I do, although I’m lousy at it, I like to do a coin trick from time to time..

What makes doing this show fun for you?

That it’s quite physical, it feels like a workout to me.

What makes doing this show meaningful for you? 

I hope people who see the show learn a thing or two about science they didn’t knew before. With a bit of luck it even moves them in the process.

Geoffrey Burton and Titus de Voogdt. Photo by Phile Desprez

The History of the World (Based on Banalities) features a musician (Geoffrey Burton- from Hong Kong Dong) who joins you on stage for the show — what is it like doing a show with live rock music?

It’s great, although he claims he is NOT a rock musician. It’s really a dialogue…the music brings the script to a higher level.

You do a lot of film and television work as well as theatre work — what are you working on these days?

Just finished a 12-episode series about a hostage situation in a bank it is called ‘de dag’ meaning ‘the Day.’  In Belgian TV an movies I usually play the bad guy. Don’t ask me why….

The History of the World (Based on Banalities) runs at the York Theatre April 25-May 5, 2018. Book tickets online or by phone by calling The Cultch Box Office at 604.251.1363.

Award-winning La Merda makes its North American debut at the Historic Theatre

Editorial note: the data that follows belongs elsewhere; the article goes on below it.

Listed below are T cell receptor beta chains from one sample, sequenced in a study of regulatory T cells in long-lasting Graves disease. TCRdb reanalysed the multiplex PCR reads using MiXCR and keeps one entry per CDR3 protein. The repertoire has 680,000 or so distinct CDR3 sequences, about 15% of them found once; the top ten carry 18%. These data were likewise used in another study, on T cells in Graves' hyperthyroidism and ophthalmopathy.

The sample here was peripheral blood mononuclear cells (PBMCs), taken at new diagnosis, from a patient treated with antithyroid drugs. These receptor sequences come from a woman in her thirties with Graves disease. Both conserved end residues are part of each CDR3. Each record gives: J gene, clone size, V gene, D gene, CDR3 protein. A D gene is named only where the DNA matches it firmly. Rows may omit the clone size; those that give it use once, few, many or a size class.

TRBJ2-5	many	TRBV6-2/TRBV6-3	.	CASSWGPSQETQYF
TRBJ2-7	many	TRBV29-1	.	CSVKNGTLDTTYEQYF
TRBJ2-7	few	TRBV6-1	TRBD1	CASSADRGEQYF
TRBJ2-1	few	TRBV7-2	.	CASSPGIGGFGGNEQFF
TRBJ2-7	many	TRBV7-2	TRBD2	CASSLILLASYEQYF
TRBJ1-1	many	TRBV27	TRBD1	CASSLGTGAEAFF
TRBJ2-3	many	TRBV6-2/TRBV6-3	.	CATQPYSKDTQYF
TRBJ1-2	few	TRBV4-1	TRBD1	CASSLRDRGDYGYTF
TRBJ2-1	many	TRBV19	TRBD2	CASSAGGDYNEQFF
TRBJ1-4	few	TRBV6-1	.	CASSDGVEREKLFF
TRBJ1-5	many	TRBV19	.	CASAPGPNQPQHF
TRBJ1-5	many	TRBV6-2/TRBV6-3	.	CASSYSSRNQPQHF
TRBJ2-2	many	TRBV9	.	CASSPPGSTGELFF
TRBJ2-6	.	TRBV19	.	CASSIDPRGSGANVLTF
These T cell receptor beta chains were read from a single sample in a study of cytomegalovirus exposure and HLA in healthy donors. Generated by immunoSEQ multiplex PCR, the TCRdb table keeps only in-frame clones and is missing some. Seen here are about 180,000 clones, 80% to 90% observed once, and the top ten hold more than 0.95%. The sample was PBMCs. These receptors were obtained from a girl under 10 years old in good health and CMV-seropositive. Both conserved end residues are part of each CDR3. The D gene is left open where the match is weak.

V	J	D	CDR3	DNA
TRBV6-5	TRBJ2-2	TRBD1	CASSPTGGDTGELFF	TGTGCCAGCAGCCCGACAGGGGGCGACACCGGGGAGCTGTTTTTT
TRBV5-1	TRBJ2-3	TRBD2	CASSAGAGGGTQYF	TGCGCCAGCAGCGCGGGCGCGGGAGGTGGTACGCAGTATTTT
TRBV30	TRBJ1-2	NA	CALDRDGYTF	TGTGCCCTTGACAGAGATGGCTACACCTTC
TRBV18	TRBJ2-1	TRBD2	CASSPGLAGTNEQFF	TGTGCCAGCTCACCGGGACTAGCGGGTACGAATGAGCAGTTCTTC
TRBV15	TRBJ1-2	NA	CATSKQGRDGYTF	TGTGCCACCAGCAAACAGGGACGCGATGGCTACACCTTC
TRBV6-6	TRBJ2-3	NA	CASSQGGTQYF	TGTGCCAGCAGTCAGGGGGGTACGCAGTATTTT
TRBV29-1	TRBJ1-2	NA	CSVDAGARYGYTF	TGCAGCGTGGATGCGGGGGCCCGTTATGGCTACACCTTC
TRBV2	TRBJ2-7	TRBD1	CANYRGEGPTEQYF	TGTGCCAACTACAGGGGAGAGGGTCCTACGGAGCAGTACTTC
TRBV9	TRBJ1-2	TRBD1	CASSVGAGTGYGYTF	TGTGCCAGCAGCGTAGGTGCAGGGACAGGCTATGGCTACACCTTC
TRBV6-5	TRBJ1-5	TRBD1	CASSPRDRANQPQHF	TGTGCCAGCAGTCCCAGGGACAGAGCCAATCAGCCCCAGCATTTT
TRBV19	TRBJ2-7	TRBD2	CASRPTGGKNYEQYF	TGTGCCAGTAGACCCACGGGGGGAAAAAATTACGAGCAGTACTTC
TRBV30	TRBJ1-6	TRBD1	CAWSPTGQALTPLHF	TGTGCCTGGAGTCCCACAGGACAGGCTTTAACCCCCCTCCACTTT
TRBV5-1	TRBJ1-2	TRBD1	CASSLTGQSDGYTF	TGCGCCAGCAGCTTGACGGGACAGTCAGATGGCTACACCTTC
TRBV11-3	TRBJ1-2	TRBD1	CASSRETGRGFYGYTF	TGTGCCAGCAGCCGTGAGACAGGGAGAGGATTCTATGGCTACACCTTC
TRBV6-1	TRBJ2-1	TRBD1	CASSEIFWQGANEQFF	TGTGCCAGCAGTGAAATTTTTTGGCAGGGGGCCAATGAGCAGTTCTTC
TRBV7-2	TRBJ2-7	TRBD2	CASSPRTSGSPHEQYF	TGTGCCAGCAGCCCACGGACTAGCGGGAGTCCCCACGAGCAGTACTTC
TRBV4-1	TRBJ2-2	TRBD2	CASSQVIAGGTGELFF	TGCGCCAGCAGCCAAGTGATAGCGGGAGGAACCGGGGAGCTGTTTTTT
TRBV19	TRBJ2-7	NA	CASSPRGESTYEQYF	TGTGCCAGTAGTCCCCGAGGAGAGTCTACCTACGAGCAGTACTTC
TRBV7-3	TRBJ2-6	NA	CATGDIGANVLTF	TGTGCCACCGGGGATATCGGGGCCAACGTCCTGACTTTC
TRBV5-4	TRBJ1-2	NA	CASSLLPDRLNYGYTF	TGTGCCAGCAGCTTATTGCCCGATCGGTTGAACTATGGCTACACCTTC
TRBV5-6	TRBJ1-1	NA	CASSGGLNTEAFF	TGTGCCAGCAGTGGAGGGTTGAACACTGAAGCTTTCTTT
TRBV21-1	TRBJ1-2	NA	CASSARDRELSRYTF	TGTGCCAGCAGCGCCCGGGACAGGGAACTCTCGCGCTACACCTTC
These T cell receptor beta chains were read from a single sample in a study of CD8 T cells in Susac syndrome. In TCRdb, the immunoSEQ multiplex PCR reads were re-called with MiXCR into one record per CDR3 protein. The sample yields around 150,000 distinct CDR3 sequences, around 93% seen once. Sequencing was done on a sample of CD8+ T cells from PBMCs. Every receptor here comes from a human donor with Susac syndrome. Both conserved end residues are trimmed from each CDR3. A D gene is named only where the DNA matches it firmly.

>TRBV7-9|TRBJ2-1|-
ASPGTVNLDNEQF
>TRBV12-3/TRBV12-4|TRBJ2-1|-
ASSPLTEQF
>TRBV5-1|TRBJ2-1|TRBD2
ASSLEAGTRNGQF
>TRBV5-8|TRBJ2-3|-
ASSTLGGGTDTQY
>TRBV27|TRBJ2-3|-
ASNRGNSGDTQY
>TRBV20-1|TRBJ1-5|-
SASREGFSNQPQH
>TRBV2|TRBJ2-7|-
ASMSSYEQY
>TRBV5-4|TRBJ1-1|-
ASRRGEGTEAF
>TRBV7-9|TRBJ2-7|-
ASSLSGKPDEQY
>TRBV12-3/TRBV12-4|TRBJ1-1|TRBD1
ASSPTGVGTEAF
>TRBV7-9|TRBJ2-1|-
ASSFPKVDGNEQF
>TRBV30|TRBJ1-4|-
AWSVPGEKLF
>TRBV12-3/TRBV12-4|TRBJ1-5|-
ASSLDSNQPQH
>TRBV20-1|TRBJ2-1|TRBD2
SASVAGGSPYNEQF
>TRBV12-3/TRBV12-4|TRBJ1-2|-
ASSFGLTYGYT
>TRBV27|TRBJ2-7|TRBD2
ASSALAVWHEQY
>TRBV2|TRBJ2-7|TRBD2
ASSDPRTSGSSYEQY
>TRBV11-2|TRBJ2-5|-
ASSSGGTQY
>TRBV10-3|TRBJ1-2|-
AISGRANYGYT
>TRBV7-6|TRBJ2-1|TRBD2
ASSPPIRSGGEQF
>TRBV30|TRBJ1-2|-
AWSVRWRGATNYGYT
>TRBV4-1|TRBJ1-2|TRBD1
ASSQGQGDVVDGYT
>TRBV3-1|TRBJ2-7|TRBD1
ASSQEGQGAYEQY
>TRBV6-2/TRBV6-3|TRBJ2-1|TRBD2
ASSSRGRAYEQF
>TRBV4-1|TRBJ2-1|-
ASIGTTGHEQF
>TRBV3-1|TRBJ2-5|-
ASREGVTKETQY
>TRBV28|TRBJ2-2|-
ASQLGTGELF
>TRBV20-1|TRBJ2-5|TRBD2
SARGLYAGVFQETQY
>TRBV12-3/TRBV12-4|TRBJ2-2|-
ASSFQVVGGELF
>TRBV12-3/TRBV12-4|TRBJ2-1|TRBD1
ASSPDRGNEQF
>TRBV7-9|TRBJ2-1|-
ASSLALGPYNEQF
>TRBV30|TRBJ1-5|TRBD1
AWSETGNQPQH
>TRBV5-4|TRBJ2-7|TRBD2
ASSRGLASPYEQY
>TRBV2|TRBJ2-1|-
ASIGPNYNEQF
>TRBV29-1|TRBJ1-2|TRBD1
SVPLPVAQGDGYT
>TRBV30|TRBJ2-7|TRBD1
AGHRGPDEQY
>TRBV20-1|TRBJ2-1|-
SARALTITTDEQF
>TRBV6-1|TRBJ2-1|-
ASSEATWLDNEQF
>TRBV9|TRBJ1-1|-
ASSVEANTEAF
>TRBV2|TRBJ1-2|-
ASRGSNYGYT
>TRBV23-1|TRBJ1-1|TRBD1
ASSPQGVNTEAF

Award-winning La Merda makes its North American debut at the Historic Theatre

Photo by Marco Pavanelli

History in the making! After sell-out runs in Rome, London, Edinburgh, Copenhagen, Sao Paulo, Madrid and Adelaide, Cristian Ceresoli’s La Merda, performed by legendary Italian performer Silvia Gallerano, opened at the Historic Theatre on May 2. Performed completely naked, Gallerano’s performance is powerful, desperate, vulnerable, and cutting. Don’t miss it; make sure you book your tickets soon!

See what local reviewers have to say about this provocative feminist work:

BOLDLY FEMINIST La Merda unleashes a stream of naked fury” – Kathleen Oliver, The Georgia Straight

“The character is NAKED in every sense. It’s brutal but absolutely RIVETING to watch” – Jo Ledingham, joledingham.ca

“[La Merda] is well worth queuing up for” – Lincoln Kaye, Vancouver Observer

“We in this Vancouver of complacency need to be KICKED IN THE BUTT. Last night Silvia Gallerano did a lot of that.” – Alex Waterhouse Hayward, alexwaterhousehayward.com

“She’s MESMERIZING” – Colin Thomas, colinthomas.com

Photo by Valeria Tomasulo

LA MERDA runs at the Historic Theatre, May 2-13. Book tickets online or by phone by calling The Cultch Box Office at 604.251.1363.

Presented with the Italian Cultural Centre

Italian Cultural Centre